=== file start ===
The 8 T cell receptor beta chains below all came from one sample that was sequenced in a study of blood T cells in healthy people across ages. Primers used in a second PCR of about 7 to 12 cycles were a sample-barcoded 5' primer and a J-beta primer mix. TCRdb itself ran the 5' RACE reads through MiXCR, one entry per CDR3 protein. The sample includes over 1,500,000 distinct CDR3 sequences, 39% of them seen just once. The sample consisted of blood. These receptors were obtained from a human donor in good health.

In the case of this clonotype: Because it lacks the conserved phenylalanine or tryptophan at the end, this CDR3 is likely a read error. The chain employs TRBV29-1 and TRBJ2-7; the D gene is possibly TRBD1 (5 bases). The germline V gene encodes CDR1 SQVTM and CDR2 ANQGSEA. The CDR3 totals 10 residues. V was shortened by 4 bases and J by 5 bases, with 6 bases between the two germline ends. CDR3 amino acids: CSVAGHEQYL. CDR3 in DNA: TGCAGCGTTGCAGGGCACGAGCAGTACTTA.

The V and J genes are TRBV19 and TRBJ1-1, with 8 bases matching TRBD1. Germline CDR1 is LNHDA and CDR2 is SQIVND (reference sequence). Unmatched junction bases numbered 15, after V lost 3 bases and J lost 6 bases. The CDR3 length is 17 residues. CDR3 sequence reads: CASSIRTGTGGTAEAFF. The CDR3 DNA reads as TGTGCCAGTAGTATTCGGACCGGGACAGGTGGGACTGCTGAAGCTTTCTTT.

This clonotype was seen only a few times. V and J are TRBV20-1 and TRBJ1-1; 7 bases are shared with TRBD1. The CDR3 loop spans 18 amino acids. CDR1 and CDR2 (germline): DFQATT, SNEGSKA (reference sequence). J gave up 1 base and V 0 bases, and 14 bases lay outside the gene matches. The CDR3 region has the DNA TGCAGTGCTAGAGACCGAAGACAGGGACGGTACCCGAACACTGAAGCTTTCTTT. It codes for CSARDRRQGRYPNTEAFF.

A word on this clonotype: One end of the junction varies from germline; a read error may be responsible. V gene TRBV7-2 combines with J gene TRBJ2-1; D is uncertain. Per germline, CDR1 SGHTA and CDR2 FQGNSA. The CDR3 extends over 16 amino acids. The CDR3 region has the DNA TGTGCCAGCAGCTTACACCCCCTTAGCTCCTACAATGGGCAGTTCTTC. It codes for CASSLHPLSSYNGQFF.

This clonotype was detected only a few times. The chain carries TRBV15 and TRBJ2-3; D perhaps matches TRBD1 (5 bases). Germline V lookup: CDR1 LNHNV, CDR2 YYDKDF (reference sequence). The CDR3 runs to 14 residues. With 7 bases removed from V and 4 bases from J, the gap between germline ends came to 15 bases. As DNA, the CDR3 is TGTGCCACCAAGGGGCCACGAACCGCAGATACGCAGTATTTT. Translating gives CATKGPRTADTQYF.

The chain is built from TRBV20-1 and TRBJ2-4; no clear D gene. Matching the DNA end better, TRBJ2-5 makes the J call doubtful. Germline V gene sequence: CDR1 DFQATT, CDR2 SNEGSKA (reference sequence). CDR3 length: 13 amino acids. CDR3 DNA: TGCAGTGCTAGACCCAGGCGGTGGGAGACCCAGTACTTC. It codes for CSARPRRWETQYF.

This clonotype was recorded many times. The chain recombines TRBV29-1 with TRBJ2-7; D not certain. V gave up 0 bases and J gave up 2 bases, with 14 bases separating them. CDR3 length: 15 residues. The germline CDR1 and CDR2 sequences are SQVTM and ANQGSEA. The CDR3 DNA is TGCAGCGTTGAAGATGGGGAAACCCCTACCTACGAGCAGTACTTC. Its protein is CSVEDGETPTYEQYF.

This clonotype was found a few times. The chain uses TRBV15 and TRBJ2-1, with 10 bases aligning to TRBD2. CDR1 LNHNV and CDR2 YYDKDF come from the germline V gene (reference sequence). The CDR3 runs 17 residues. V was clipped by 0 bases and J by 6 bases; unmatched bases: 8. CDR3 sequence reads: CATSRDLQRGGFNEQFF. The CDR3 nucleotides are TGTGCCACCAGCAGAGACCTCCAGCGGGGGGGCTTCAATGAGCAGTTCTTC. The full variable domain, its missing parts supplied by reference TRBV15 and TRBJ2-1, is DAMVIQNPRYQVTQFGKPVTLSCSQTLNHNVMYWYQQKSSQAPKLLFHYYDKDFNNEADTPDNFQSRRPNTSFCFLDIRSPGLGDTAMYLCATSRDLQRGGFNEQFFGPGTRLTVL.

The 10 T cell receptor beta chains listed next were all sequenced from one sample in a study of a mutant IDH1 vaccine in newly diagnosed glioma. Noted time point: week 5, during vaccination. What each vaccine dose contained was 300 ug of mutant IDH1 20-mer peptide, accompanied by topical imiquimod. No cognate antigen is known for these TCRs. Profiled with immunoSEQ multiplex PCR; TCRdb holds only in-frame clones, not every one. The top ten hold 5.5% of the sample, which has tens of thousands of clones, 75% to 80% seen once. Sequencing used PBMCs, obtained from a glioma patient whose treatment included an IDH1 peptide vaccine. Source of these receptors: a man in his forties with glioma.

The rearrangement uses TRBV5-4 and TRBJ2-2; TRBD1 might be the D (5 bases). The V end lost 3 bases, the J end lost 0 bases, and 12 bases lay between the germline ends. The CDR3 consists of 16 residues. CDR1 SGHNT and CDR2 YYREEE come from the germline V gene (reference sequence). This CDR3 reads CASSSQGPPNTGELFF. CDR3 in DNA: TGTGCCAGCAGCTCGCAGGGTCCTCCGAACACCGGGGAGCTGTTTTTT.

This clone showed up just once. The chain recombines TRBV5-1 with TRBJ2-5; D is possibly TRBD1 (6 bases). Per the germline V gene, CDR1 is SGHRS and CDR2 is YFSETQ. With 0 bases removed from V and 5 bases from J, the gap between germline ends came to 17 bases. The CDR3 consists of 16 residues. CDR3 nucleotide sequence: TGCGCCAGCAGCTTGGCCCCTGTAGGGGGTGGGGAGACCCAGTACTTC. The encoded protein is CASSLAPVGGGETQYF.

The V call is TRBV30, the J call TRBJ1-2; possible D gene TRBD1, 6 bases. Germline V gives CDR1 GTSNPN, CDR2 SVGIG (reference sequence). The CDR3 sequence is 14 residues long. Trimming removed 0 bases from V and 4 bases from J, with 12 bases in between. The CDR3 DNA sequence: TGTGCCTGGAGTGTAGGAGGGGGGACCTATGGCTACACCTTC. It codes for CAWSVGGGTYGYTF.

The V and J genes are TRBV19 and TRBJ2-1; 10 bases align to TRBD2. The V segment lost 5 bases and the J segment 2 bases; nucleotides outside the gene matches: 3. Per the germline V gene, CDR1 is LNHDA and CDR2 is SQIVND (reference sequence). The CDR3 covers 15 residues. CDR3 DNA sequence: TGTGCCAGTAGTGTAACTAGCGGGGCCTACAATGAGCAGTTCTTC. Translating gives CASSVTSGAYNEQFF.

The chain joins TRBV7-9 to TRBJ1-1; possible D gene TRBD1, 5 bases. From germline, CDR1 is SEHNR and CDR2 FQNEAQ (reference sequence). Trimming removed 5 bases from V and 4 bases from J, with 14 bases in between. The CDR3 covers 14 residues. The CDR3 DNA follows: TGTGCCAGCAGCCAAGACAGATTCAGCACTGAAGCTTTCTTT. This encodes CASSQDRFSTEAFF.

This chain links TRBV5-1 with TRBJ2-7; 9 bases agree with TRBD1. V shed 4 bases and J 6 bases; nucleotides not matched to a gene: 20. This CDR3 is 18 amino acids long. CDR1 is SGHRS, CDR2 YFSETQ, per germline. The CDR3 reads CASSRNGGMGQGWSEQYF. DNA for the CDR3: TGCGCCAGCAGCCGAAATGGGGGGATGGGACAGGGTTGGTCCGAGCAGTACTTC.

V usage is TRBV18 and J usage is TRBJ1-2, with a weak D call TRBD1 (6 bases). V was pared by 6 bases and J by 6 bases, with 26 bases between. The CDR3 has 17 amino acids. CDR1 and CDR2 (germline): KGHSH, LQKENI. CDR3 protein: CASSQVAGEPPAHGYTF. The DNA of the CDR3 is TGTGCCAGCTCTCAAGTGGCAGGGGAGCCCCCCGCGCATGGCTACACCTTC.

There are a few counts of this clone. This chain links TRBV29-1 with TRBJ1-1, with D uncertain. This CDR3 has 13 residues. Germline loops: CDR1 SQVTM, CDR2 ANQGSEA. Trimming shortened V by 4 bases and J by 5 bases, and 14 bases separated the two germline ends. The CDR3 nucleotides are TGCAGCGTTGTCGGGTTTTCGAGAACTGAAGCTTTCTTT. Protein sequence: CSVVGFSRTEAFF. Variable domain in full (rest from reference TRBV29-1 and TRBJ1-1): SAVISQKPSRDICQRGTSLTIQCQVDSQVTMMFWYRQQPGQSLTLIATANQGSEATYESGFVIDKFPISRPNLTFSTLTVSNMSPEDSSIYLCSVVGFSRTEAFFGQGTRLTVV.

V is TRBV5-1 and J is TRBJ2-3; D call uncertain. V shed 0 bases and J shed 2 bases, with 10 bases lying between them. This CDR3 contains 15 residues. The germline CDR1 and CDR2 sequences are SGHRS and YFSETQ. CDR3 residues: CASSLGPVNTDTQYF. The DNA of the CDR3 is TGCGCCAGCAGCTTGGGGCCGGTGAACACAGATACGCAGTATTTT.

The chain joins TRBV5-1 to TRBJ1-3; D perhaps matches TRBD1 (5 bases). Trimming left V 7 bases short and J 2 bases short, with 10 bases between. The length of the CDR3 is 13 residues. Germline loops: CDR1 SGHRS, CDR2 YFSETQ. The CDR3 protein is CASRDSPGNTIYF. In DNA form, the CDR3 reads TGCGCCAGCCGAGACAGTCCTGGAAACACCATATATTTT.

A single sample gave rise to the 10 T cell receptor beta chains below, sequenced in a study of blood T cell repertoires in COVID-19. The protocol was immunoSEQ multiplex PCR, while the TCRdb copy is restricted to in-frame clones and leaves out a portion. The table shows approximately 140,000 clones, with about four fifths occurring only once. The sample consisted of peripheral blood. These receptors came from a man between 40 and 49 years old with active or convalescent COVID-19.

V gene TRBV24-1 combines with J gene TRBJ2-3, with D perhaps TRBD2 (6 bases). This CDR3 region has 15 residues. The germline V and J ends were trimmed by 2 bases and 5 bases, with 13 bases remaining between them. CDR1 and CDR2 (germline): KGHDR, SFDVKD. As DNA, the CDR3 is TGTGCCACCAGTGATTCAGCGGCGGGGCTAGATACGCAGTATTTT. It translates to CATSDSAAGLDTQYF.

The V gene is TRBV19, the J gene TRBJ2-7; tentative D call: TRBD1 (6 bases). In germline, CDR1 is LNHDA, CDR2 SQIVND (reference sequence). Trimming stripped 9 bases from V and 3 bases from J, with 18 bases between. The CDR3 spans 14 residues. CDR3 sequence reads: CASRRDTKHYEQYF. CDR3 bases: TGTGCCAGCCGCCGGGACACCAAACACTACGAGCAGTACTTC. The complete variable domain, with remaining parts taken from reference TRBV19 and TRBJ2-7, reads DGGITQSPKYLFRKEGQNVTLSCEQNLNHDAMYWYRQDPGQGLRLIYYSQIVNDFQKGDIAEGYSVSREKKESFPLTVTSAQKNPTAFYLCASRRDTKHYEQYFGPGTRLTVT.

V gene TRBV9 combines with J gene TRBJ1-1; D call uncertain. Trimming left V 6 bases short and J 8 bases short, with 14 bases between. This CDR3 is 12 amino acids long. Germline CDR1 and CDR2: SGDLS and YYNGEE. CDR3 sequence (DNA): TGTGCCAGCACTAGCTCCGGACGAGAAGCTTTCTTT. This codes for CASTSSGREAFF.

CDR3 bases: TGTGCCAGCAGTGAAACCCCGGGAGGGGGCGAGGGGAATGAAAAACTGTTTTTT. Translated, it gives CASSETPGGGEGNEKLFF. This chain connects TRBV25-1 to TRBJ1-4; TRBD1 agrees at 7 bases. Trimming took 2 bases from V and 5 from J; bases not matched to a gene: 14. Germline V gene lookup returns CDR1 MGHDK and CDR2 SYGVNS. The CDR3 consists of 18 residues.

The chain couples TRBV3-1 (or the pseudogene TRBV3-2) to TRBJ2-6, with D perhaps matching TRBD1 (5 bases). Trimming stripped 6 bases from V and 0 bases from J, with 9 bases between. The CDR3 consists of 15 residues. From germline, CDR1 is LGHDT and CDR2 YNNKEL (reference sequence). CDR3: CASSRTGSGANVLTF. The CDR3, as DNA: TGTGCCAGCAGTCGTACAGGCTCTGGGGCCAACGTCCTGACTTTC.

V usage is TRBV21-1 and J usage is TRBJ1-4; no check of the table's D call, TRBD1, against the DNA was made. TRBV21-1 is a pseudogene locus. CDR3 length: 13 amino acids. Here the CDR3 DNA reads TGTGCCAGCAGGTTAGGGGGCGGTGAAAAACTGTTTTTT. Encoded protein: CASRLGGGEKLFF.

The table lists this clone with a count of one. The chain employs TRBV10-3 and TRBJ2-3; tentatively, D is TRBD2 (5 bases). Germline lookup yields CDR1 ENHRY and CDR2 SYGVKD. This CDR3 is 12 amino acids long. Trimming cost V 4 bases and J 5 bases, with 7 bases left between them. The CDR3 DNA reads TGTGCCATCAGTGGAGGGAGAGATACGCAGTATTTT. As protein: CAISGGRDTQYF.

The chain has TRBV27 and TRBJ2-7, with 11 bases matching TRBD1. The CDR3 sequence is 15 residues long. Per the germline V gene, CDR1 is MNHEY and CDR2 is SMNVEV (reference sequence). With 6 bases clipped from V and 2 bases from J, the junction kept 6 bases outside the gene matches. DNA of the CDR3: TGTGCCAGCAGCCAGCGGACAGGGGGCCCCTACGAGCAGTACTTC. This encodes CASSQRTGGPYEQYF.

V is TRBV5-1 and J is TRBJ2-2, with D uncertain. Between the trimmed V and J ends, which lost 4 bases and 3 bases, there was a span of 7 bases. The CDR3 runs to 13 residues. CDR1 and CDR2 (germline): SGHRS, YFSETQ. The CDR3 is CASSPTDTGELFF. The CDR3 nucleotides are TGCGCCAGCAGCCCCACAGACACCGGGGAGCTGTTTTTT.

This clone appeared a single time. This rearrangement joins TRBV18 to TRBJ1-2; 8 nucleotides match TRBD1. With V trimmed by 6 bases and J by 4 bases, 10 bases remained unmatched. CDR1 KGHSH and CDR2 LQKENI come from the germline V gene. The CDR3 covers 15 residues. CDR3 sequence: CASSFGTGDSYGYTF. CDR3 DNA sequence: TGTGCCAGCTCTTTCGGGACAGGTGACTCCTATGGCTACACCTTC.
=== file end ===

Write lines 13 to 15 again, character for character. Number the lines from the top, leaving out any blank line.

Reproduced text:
The V call is TRBV30, the J call TRBJ1-2; possible D gene TRBD1, 6 bases. Germline V gives CDR1 GTSNPN, CDR2 SVGIG (reference sequence). The CDR3 sequence is 14 residues long. Trimming removed 0 bases from V and 4 bases from J, with 12 bases in between. The CDR3 DNA sequence: TGTGCCTGGAGTGTAGGAGGGGGGACCTATGGCTACACCTTC. It codes for CAWSVGGGTYGYTF.

The V and J genes are TRBV19 and TRBJ2-1; 10 bases align to TRBD2. The V segment lost 5 bases and the J segment 2 bases; nucleotides outside the gene matches: 3. Per the germline V gene, CDR1 is LNHDA and CDR2 is SQIVND (reference sequence). The CDR3 covers 15 residues. CDR3 DNA sequence: TGTGCCAGTAGTGTAACTAGCGGGGCCTACAATGAGCAGTTCTTC. Translating gives CASSVTSGAYNEQFF.

The chain joins TRBV7-9 to TRBJ1-1; possible D gene TRBD1, 5 bases. From germline, CDR1 is SEHNR and CDR2 FQNEAQ (reference sequence). Trimming removed 5 bases from V and 4 bases from J, with 14 bases in between. The CDR3 covers 14 residues. The CDR3 DNA follows: TGTGCCAGCAGCCAAGACAGATTCAGCACTGAAGCTTTCTTT. This encodes CASSQDRFSTEAFF.